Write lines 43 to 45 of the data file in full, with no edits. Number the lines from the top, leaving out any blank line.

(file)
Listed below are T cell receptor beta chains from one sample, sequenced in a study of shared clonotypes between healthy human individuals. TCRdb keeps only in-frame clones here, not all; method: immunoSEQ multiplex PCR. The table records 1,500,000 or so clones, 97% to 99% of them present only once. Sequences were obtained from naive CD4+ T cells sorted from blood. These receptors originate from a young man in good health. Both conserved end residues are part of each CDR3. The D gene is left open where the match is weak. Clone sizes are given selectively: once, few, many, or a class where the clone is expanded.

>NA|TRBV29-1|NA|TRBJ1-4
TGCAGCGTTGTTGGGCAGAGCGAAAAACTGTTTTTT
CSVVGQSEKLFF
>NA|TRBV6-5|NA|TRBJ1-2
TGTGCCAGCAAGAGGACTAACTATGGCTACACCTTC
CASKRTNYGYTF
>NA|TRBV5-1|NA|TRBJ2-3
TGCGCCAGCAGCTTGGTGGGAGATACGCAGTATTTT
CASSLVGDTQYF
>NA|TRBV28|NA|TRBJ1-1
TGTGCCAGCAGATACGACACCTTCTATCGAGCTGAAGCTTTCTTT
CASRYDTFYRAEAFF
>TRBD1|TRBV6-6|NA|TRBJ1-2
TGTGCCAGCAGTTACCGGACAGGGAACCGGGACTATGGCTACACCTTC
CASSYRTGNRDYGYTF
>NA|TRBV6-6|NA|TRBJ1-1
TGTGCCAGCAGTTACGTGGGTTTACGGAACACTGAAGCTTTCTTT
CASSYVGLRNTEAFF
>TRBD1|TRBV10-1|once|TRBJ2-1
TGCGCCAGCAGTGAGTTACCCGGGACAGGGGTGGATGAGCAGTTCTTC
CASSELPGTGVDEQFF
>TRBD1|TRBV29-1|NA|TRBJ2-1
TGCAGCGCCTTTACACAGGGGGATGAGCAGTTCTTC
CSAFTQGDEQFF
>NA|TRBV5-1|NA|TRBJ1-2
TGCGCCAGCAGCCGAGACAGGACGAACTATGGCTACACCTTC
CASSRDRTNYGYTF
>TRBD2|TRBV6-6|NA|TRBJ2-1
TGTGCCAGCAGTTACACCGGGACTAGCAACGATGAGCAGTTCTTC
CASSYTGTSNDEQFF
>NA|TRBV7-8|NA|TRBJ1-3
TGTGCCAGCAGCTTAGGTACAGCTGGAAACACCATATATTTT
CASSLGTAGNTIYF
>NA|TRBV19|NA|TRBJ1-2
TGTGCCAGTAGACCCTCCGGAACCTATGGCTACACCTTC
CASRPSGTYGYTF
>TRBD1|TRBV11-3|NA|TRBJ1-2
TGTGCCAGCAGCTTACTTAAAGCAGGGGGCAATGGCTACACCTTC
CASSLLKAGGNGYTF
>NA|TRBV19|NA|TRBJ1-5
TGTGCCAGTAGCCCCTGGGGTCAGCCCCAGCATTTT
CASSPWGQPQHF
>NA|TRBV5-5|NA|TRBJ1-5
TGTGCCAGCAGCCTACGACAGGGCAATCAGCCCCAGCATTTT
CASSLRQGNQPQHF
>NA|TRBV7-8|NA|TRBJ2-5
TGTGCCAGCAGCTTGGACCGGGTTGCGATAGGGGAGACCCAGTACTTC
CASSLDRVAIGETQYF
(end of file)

CASSPWGQPQHF
>NA|TRBV5-5|NA|TRBJ1-5
TGTGCCAGCAGCCTACGACAGGGCAATCAGCCCCAGCATTTT